Over the holidays I was speaking with my son’s friend, Alex, who had recently returned from spending a semester of college in Amsterdam. During his 4 months abroad, he traveled extensively throughout Europe and was sharing some travel stories and observations. What I was struck by was something Alex mentioned that really caught his attention; something that seemed pretty surprising to him as he moved about Europe. He rarely saw an overweight person. This wasn’t something he was trying to pay special attention to. It was just so striking and so visibly apparent that he could not help but to notice. And keep in mind, this observation was the absence of something noticeable. In other words, it’s one thing to notice the presence of obesity in a population, but something very different to notice its absence. This is so telling. We are so accustomed to seeing our own overweight population, that its absence was so strikingly apparent. That’s a stunning observation.
Back here in the States, it’s fair to say that obesity and an overweight population are indeed apparent and are a serious problem. We have young children experiencing a much higher rate of diabetes than we’ve ever seen before. Young adults in their twenties and thirties are experiencing heart issues. This is not characteristic of a healthy society.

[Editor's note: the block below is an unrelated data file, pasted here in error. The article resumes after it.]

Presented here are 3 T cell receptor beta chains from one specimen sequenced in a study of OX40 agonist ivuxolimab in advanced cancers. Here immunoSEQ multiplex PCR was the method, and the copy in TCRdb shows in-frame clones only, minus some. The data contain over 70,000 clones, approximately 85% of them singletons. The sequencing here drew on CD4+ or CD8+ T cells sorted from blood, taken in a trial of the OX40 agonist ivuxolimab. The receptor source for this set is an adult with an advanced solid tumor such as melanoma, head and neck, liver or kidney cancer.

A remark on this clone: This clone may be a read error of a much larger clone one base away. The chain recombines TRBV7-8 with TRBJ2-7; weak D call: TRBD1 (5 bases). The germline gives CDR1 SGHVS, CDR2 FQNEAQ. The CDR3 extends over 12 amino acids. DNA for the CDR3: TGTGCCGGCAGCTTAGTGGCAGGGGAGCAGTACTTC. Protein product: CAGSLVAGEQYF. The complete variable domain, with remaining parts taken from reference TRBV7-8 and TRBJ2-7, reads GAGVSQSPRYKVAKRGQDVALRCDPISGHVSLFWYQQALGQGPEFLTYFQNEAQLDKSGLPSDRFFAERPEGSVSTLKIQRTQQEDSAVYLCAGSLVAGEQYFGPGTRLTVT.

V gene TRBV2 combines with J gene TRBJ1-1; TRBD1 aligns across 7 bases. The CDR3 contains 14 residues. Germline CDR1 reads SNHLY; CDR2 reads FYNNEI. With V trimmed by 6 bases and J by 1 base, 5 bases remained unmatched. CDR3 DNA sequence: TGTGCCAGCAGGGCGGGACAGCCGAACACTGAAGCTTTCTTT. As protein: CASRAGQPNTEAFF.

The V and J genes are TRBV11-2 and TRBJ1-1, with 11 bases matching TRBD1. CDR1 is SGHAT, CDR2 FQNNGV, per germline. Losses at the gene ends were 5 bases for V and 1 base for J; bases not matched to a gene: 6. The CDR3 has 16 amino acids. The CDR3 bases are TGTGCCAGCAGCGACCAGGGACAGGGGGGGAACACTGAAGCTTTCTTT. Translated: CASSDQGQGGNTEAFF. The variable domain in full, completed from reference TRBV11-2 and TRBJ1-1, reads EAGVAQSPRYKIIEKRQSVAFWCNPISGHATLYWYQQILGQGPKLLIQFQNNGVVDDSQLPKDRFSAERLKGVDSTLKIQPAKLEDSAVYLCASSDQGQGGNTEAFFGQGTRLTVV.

To begin the New Year, below are three steps that are easy to follow and can truly make a difference in the health of our children… and when I write “our children” I mean that in the collective sense. Even if you don’t personally have kids, this is still an issue that affects us all, and is important to the overall well being of our nation. We are indeed our brothers and sisters keeper, and this must be true when it comes to our children.
1) Eliminate sodas and other sweetened beverages from your diet, or your child’s diet. Studies show that an overweight person can lose 25 pounds in a year by replacing one 20 oz. soda a day with a no calorie beverage (preferably water).
2) Eat at home more instead of eating out. Children consume almost twice (1.8 times) as many calories when eating food prepared outside the home.
3) Get involved with the schools in your community (even if you don’t have kids), and tell them to stop selling junk food, and sports drinks to our children.
Over the last two decades, rates of obesity in the United States have tripled in children and adolescents aged 6 to 19. This really is an urgent matter and it’s not overstating it to imply that it’s a matter of life and death.
Let’s make it a lean year. Peace and good health to you as we begin our 2013 journey.